The financial services industry has been traditionally conservative to the adoption of new technology especially in terms of disruptive technologies. During the past few years, this is rapidly changing as a result of the emergence of financial technology (FinTech) which is transforming financial organizations. The term “FinTech” stems from the mix of “financial services” and “information technology” and has been around for nearly three decades. However, its wider adoption and use date back in 2013-2014 when the industry started associating FinTech not only with the use of state-of-the-art technologies in the financial sector but rather with service disruption and novel business models as well. FinTech has nowadays a bright future: Thousands of FinTech startups are trying to develop and roll out innovative products and services for banks and other financial institutions while most financial organizations are aggressively investing in FinTech. According to a recent McKinsey & Co study, the number of FinTech startups in 2016 exceeded 2000 in comparison to approx 800 in 2015. Moreover, the vast majority of global banks and investment firms have already planned to increase their FinTech investments aiming at a 20% average return on their investments. In this context, it’s really important to understand what drives FinTech growth and also the different types of applications that comprise the FinTech landscape.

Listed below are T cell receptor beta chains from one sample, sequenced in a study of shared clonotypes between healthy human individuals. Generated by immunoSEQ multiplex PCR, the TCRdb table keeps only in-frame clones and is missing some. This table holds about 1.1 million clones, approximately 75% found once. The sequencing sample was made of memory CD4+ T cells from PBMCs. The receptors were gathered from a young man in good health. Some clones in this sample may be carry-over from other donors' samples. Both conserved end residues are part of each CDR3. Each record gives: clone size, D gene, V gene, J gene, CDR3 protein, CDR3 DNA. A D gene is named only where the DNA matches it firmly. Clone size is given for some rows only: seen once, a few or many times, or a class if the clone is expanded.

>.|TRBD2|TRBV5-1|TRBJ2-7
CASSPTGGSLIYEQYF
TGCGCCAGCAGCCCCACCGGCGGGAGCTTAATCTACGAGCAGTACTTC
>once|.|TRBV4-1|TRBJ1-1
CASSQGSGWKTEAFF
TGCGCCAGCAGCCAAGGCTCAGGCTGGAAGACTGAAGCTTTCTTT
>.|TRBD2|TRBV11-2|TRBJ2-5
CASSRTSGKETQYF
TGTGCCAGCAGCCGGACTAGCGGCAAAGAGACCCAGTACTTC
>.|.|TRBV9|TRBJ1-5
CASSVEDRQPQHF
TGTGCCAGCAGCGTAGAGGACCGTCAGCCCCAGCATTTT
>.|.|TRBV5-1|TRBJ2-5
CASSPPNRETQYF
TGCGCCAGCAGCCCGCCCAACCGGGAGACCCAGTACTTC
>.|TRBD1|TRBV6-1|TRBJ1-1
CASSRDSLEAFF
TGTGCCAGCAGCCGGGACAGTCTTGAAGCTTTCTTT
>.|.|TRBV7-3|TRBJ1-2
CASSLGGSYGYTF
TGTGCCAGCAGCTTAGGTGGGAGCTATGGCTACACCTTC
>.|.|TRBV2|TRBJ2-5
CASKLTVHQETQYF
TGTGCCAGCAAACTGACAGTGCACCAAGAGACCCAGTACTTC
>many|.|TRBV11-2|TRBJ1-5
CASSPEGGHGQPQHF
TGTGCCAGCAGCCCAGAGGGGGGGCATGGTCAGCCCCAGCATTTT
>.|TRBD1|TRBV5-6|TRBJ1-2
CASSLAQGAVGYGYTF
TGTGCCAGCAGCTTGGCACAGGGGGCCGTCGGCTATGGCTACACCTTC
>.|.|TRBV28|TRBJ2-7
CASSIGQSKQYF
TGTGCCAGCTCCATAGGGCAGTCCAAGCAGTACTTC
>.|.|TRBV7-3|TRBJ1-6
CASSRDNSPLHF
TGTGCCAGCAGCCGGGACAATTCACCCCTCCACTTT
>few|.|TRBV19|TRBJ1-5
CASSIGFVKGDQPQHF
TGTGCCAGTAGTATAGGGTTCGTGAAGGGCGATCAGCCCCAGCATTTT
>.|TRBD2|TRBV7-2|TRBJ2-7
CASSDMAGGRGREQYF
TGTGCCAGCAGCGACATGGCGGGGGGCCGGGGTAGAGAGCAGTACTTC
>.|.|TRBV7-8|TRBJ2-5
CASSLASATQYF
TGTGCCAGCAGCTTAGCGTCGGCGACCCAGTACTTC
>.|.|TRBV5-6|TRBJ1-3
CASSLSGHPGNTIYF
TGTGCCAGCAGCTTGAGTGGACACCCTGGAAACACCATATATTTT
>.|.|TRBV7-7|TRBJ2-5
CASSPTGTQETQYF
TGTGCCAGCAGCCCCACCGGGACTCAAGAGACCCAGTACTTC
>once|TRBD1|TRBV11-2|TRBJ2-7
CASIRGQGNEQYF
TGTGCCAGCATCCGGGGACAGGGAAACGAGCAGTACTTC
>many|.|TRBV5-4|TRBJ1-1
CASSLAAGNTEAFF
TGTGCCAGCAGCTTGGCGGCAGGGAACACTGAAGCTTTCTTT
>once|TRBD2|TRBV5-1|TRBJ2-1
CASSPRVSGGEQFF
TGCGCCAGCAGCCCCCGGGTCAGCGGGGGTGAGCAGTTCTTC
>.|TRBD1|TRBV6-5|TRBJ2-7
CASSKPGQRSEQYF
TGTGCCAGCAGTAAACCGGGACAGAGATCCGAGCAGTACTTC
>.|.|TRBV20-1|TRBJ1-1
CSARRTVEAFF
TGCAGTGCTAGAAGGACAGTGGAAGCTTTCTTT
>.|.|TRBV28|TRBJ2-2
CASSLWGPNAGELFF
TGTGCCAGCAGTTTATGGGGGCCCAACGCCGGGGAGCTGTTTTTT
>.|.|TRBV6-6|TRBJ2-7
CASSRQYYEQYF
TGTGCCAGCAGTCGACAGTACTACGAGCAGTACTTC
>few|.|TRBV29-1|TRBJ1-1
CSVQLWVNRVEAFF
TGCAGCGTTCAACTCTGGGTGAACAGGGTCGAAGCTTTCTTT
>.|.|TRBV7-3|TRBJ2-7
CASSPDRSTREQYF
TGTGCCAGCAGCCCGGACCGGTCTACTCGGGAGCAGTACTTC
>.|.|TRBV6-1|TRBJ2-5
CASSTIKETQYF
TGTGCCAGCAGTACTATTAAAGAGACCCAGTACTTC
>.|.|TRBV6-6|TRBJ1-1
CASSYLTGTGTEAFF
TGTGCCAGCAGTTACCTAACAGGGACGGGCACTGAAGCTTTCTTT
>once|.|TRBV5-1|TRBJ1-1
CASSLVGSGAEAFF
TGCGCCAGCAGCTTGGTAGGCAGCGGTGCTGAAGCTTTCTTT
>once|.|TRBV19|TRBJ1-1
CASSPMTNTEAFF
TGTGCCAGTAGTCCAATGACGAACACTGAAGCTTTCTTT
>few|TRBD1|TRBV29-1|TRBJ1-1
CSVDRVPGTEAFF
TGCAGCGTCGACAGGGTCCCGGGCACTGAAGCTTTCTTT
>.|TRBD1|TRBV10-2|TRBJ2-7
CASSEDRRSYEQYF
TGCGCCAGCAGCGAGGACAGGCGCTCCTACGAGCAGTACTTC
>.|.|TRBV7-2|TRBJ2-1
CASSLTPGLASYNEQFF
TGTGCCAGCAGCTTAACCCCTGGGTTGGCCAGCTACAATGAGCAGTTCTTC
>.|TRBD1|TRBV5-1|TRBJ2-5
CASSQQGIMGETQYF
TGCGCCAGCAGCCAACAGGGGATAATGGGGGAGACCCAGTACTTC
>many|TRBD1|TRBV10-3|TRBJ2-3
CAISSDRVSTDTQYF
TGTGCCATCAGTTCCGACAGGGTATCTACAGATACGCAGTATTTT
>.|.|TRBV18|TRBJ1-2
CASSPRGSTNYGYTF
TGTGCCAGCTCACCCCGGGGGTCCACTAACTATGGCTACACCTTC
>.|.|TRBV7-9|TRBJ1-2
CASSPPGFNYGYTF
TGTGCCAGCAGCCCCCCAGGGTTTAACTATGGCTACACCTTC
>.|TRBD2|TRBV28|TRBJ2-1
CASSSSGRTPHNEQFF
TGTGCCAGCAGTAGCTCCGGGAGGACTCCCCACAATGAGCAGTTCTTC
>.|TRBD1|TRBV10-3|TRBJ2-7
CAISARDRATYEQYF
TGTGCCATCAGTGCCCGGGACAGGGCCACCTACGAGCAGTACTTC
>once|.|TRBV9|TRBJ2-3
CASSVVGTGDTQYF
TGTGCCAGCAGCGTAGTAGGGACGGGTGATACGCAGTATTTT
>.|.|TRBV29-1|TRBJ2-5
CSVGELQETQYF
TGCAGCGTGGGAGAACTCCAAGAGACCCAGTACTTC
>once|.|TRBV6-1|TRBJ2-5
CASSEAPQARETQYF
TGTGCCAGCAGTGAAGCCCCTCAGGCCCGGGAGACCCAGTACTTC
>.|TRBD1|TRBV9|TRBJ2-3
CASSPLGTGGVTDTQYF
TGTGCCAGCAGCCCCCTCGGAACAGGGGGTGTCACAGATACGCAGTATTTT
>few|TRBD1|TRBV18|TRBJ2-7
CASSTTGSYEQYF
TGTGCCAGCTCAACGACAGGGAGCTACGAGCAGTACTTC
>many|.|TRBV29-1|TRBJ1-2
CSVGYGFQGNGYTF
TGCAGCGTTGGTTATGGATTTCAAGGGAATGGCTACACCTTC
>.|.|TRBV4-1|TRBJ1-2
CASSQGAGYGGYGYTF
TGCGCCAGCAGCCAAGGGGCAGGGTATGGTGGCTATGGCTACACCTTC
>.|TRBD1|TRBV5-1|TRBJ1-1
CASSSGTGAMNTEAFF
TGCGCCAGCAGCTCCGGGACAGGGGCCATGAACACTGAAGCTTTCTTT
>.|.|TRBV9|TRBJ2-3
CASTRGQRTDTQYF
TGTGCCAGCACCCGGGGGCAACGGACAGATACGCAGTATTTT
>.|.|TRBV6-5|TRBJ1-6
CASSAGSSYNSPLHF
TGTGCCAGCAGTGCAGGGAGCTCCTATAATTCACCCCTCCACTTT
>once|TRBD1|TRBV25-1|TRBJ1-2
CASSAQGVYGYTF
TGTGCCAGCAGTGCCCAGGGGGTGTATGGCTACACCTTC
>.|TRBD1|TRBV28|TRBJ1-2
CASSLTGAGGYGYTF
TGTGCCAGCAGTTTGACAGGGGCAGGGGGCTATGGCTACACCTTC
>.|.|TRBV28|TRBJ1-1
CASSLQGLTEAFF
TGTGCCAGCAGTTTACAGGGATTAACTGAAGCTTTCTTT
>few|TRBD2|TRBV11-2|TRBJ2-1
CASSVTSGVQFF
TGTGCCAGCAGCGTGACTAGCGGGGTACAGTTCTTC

The surge of interest and the rising investments in FinTech are driven by the following factors:
The last point of the previous list is probably the most important driver of the FinTech revolution. With financial technologies banks and other financial organizations are not marginally improving their existing services rather; they can do things differently as part of their digital transformation. This changes the nature of banking through disruptive changes in their culture, digital infrastructures, and business models. In particular:
FinTech’s disruptive power is already exploited in a number of different applications which cover virtually the entire financial sector. The most prominent FinTech applications can be classified into the following categories:
Each of the above categories comprises many other subcategories, which are constantly growing in size and scope, given the proliferation of FinTech ideas and startups.
With over $23 billion of venture capital and growth equity during 2011-2014 and $12.2 billion of investments in 2014 alone, FinTech represents the future of financial services. We hope that this post serves as a valuable assistant in understanding the emerging FinTech landscape.
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